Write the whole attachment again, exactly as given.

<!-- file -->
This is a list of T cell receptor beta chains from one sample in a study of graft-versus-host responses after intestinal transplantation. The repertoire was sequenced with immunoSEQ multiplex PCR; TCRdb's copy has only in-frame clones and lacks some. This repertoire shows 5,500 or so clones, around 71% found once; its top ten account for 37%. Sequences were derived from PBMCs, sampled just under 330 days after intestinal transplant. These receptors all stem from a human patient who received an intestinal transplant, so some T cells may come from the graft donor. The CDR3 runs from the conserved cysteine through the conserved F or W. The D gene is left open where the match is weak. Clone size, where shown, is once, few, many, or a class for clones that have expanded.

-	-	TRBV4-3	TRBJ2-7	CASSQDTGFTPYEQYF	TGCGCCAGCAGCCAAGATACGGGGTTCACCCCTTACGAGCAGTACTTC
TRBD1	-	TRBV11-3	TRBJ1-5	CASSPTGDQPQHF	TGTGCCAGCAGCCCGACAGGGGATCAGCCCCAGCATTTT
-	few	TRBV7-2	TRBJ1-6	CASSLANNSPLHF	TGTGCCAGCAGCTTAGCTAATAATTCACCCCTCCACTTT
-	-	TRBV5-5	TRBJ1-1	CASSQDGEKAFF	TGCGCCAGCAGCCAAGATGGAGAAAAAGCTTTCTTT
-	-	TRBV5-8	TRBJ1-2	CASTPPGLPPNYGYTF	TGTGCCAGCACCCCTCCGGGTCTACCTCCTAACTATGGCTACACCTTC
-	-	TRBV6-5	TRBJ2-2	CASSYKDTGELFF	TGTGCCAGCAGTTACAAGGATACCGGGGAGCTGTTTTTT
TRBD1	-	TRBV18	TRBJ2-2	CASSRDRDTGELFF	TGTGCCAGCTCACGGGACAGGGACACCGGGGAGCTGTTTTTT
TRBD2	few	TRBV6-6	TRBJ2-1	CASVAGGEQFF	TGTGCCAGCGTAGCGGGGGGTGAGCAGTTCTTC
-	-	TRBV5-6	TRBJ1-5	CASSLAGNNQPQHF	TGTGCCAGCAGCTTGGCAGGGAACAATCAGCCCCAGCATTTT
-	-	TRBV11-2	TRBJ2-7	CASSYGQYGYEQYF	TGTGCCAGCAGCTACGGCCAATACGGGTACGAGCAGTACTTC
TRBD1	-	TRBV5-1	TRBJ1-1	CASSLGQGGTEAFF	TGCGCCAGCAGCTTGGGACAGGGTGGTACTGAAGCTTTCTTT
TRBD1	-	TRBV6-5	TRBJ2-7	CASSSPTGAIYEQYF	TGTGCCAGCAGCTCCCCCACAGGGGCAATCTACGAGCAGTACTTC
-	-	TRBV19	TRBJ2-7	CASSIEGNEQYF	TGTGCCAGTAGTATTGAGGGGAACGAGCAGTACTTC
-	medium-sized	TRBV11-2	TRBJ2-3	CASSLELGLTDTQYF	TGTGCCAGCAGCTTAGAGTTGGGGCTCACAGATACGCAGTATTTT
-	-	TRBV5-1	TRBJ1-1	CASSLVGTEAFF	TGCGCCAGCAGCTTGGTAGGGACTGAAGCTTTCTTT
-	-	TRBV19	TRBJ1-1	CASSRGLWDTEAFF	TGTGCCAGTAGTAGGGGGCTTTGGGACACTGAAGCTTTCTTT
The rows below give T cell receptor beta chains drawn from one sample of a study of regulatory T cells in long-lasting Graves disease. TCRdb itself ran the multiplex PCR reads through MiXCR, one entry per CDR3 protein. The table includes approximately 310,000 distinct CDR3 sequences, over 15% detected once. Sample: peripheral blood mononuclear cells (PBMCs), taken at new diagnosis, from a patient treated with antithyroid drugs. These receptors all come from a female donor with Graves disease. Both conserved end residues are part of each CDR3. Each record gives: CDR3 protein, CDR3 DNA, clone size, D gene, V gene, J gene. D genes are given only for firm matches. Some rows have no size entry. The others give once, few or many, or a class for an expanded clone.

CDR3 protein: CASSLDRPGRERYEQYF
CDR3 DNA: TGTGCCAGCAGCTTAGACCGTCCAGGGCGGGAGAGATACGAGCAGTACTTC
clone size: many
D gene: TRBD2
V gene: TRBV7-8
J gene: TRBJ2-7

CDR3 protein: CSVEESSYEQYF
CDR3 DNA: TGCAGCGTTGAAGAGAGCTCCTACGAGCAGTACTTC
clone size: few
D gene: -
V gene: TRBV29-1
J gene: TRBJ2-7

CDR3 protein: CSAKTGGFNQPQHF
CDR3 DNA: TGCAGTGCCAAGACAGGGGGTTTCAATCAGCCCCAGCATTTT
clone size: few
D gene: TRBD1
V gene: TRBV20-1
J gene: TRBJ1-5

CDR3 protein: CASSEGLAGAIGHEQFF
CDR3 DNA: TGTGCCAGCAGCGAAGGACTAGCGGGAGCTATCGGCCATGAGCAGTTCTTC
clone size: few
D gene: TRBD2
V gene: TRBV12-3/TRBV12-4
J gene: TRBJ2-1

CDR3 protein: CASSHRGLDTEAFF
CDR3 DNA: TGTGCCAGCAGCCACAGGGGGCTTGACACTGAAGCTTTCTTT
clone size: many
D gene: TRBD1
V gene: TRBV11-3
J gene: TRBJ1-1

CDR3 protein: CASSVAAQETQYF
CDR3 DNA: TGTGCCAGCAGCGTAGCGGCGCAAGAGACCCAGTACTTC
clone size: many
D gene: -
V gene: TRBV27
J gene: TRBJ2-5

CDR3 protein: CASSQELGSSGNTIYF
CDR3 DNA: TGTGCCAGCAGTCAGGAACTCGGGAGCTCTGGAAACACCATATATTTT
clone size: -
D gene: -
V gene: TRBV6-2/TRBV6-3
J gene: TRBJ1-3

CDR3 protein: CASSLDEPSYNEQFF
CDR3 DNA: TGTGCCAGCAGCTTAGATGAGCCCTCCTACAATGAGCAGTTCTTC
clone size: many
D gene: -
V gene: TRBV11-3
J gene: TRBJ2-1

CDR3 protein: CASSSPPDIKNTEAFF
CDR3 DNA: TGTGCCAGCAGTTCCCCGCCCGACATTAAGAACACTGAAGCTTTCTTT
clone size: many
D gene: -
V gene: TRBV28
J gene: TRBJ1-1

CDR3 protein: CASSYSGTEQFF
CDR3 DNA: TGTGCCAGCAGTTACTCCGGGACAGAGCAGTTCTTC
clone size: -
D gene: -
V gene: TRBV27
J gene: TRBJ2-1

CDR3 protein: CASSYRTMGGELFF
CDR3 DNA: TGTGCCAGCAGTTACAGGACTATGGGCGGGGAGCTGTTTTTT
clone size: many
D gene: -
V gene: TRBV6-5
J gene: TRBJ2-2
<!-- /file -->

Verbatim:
This is a list of T cell receptor beta chains from one sample in a study of graft-versus-host responses after intestinal transplantation. The repertoire was sequenced with immunoSEQ multiplex PCR; TCRdb's copy has only in-frame clones and lacks some. This repertoire shows 5,500 or so clones, around 71% found once; its top ten account for 37%. Sequences were derived from PBMCs, sampled just under 330 days after intestinal transplant. These receptors all stem from a human patient who received an intestinal transplant, so some T cells may come from the graft donor. The CDR3 runs from the conserved cysteine through the conserved F or W. The D gene is left open where the match is weak. Clone size, where shown, is once, few, many, or a class for clones that have expanded.

-	-	TRBV4-3	TRBJ2-7	CASSQDTGFTPYEQYF	TGCGCCAGCAGCCAAGATACGGGGTTCACCCCTTACGAGCAGTACTTC
TRBD1	-	TRBV11-3	TRBJ1-5	CASSPTGDQPQHF	TGTGCCAGCAGCCCGACAGGGGATCAGCCCCAGCATTTT
-	few	TRBV7-2	TRBJ1-6	CASSLANNSPLHF	TGTGCCAGCAGCTTAGCTAATAATTCACCCCTCCACTTT
-	-	TRBV5-5	TRBJ1-1	CASSQDGEKAFF	TGCGCCAGCAGCCAAGATGGAGAAAAAGCTTTCTTT
-	-	TRBV5-8	TRBJ1-2	CASTPPGLPPNYGYTF	TGTGCCAGCACCCCTCCGGGTCTACCTCCTAACTATGGCTACACCTTC
-	-	TRBV6-5	TRBJ2-2	CASSYKDTGELFF	TGTGCCAGCAGTTACAAGGATACCGGGGAGCTGTTTTTT
TRBD1	-	TRBV18	TRBJ2-2	CASSRDRDTGELFF	TGTGCCAGCTCACGGGACAGGGACACCGGGGAGCTGTTTTTT
TRBD2	few	TRBV6-6	TRBJ2-1	CASVAGGEQFF	TGTGCCAGCGTAGCGGGGGGTGAGCAGTTCTTC
-	-	TRBV5-6	TRBJ1-5	CASSLAGNNQPQHF	TGTGCCAGCAGCTTGGCAGGGAACAATCAGCCCCAGCATTTT
-	-	TRBV11-2	TRBJ2-7	CASSYGQYGYEQYF	TGTGCCAGCAGCTACGGCCAATACGGGTACGAGCAGTACTTC
TRBD1	-	TRBV5-1	TRBJ1-1	CASSLGQGGTEAFF	TGCGCCAGCAGCTTGGGACAGGGTGGTACTGAAGCTTTCTTT
TRBD1	-	TRBV6-5	TRBJ2-7	CASSSPTGAIYEQYF	TGTGCCAGCAGCTCCCCCACAGGGGCAATCTACGAGCAGTACTTC
-	-	TRBV19	TRBJ2-7	CASSIEGNEQYF	TGTGCCAGTAGTATTGAGGGGAACGAGCAGTACTTC
-	medium-sized	TRBV11-2	TRBJ2-3	CASSLELGLTDTQYF	TGTGCCAGCAGCTTAGAGTTGGGGCTCACAGATACGCAGTATTTT
-	-	TRBV5-1	TRBJ1-1	CASSLVGTEAFF	TGCGCCAGCAGCTTGGTAGGGACTGAAGCTTTCTTT
-	-	TRBV19	TRBJ1-1	CASSRGLWDTEAFF	TGTGCCAGTAGTAGGGGGCTTTGGGACACTGAAGCTTTCTTT
The rows below give T cell receptor beta chains drawn from one sample of a study of regulatory T cells in long-lasting Graves disease. TCRdb itself ran the multiplex PCR reads through MiXCR, one entry per CDR3 protein. The table includes approximately 310,000 distinct CDR3 sequences, over 15% detected once. Sample: peripheral blood mononuclear cells (PBMCs), taken at new diagnosis, from a patient treated with antithyroid drugs. These receptors all come from a female donor with Graves disease. Both conserved end residues are part of each CDR3. Each record gives: CDR3 protein, CDR3 DNA, clone size, D gene, V gene, J gene. D genes are given only for firm matches. Some rows have no size entry. The others give once, few or many, or a class for an expanded clone.

CDR3 protein: CASSLDRPGRERYEQYF
CDR3 DNA: TGTGCCAGCAGCTTAGACCGTCCAGGGCGGGAGAGATACGAGCAGTACTTC
clone size: many
D gene: TRBD2
V gene: TRBV7-8
J gene: TRBJ2-7

CDR3 protein: CSVEESSYEQYF
CDR3 DNA: TGCAGCGTTGAAGAGAGCTCCTACGAGCAGTACTTC
clone size: few
D gene: -
V gene: TRBV29-1
J gene: TRBJ2-7

CDR3 protein: CSAKTGGFNQPQHF
CDR3 DNA: TGCAGTGCCAAGACAGGGGGTTTCAATCAGCCCCAGCATTTT
clone size: few
D gene: TRBD1
V gene: TRBV20-1
J gene: TRBJ1-5

CDR3 protein: CASSEGLAGAIGHEQFF
CDR3 DNA: TGTGCCAGCAGCGAAGGACTAGCGGGAGCTATCGGCCATGAGCAGTTCTTC
clone size: few
D gene: TRBD2
V gene: TRBV12-3/TRBV12-4
J gene: TRBJ2-1

CDR3 protein: CASSHRGLDTEAFF
CDR3 DNA: TGTGCCAGCAGCCACAGGGGGCTTGACACTGAAGCTTTCTTT
clone size: many
D gene: TRBD1
V gene: TRBV11-3
J gene: TRBJ1-1

CDR3 protein: CASSVAAQETQYF
CDR3 DNA: TGTGCCAGCAGCGTAGCGGCGCAAGAGACCCAGTACTTC
clone size: many
D gene: -
V gene: TRBV27
J gene: TRBJ2-5

CDR3 protein: CASSQELGSSGNTIYF
CDR3 DNA: TGTGCCAGCAGTCAGGAACTCGGGAGCTCTGGAAACACCATATATTTT
clone size: -
D gene: -
V gene: TRBV6-2/TRBV6-3
J gene: TRBJ1-3

CDR3 protein: CASSLDEPSYNEQFF
CDR3 DNA: TGTGCCAGCAGCTTAGATGAGCCCTCCTACAATGAGCAGTTCTTC
clone size: many
D gene: -
V gene: TRBV11-3
J gene: TRBJ2-1

CDR3 protein: CASSSPPDIKNTEAFF
CDR3 DNA: TGTGCCAGCAGTTCCCCGCCCGACATTAAGAACACTGAAGCTTTCTTT
clone size: many
D gene: -
V gene: TRBV28
J gene: TRBJ1-1

CDR3 protein: CASSYSGTEQFF
CDR3 DNA: TGTGCCAGCAGTTACTCCGGGACAGAGCAGTTCTTC
clone size: -
D gene: -
V gene: TRBV27
J gene: TRBJ2-1

CDR3 protein: CASSYRTMGGELFF
CDR3 DNA: TGTGCCAGCAGTTACAGGACTATGGGCGGGGAGCTGTTTTTT
clone size: many
D gene: -
V gene: TRBV6-5
J gene: TRBJ2-2